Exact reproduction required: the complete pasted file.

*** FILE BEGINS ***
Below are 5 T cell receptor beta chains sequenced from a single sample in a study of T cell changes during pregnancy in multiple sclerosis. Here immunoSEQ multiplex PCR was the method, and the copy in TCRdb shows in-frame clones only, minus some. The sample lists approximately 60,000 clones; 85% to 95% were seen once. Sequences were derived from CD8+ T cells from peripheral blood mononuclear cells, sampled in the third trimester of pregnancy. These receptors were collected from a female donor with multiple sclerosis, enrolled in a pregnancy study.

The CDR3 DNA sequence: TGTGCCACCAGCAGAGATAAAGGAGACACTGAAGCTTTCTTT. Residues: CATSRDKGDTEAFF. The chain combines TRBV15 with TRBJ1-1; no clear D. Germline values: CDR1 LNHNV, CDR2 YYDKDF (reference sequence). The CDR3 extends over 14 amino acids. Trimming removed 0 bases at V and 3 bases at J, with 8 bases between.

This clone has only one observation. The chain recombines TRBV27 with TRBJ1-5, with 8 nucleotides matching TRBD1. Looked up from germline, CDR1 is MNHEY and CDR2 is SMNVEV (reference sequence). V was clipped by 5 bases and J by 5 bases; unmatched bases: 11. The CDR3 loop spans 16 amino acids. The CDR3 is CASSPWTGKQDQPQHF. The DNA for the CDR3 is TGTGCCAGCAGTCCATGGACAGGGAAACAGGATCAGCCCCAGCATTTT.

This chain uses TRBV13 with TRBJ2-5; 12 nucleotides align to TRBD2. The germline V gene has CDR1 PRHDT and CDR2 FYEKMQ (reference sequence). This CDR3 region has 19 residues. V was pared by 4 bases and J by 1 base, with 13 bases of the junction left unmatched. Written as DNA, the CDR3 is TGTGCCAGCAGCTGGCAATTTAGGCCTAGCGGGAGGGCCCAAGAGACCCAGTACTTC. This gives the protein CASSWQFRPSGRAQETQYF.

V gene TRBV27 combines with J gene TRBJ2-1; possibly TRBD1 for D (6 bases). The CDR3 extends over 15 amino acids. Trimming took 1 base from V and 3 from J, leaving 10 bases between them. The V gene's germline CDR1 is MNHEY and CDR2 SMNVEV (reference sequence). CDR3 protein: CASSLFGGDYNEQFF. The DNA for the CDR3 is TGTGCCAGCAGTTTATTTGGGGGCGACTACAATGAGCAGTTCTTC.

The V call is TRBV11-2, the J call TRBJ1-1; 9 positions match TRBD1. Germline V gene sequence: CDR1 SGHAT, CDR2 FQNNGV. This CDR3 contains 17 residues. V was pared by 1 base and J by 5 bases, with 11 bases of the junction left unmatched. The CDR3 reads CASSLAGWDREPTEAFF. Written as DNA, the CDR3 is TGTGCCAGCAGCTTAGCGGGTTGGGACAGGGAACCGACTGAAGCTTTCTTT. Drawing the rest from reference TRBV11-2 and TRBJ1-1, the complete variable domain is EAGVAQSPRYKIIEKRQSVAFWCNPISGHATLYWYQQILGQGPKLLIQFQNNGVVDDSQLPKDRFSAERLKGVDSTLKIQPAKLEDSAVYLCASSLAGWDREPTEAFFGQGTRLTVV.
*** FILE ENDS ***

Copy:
Below are 5 T cell receptor beta chains sequenced from a single sample in a study of T cell changes during pregnancy in multiple sclerosis. Here immunoSEQ multiplex PCR was the method, and the copy in TCRdb shows in-frame clones only, minus some. The sample lists approximately 60,000 clones; 85% to 95% were seen once. Sequences were derived from CD8+ T cells from peripheral blood mononuclear cells, sampled in the third trimester of pregnancy. These receptors were collected from a female donor with multiple sclerosis, enrolled in a pregnancy study.

The CDR3 DNA sequence: TGTGCCACCAGCAGAGATAAAGGAGACACTGAAGCTTTCTTT. Residues: CATSRDKGDTEAFF. The chain combines TRBV15 with TRBJ1-1; no clear D. Germline values: CDR1 LNHNV, CDR2 YYDKDF (reference sequence). The CDR3 extends over 14 amino acids. Trimming removed 0 bases at V and 3 bases at J, with 8 bases between.

This clone has only one observation. The chain recombines TRBV27 with TRBJ1-5, with 8 nucleotides matching TRBD1. Looked up from germline, CDR1 is MNHEY and CDR2 is SMNVEV (reference sequence). V was clipped by 5 bases and J by 5 bases; unmatched bases: 11. The CDR3 loop spans 16 amino acids. The CDR3 is CASSPWTGKQDQPQHF. The DNA for the CDR3 is TGTGCCAGCAGTCCATGGACAGGGAAACAGGATCAGCCCCAGCATTTT.

This chain uses TRBV13 with TRBJ2-5; 12 nucleotides align to TRBD2. The germline V gene has CDR1 PRHDT and CDR2 FYEKMQ (reference sequence). This CDR3 region has 19 residues. V was pared by 4 bases and J by 1 base, with 13 bases of the junction left unmatched. Written as DNA, the CDR3 is TGTGCCAGCAGCTGGCAATTTAGGCCTAGCGGGAGGGCCCAAGAGACCCAGTACTTC. This gives the protein CASSWQFRPSGRAQETQYF.

V gene TRBV27 combines with J gene TRBJ2-1; possibly TRBD1 for D (6 bases). The CDR3 extends over 15 amino acids. Trimming took 1 base from V and 3 from J, leaving 10 bases between them. The V gene's germline CDR1 is MNHEY and CDR2 SMNVEV (reference sequence). CDR3 protein: CASSLFGGDYNEQFF. The DNA for the CDR3 is TGTGCCAGCAGTTTATTTGGGGGCGACTACAATGAGCAGTTCTTC.

The V call is TRBV11-2, the J call TRBJ1-1; 9 positions match TRBD1. Germline V gene sequence: CDR1 SGHAT, CDR2 FQNNGV. This CDR3 contains 17 residues. V was pared by 1 base and J by 5 bases, with 11 bases of the junction left unmatched. The CDR3 reads CASSLAGWDREPTEAFF. Written as DNA, the CDR3 is TGTGCCAGCAGCTTAGCGGGTTGGGACAGGGAACCGACTGAAGCTTTCTTT. Drawing the rest from reference TRBV11-2 and TRBJ1-1, the complete variable domain is EAGVAQSPRYKIIEKRQSVAFWCNPISGHATLYWYQQILGQGPKLLIQFQNNGVVDDSQLPKDRFSAERLKGVDSTLKIQPAKLEDSAVYLCASSLAGWDREPTEAFFGQGTRLTVV.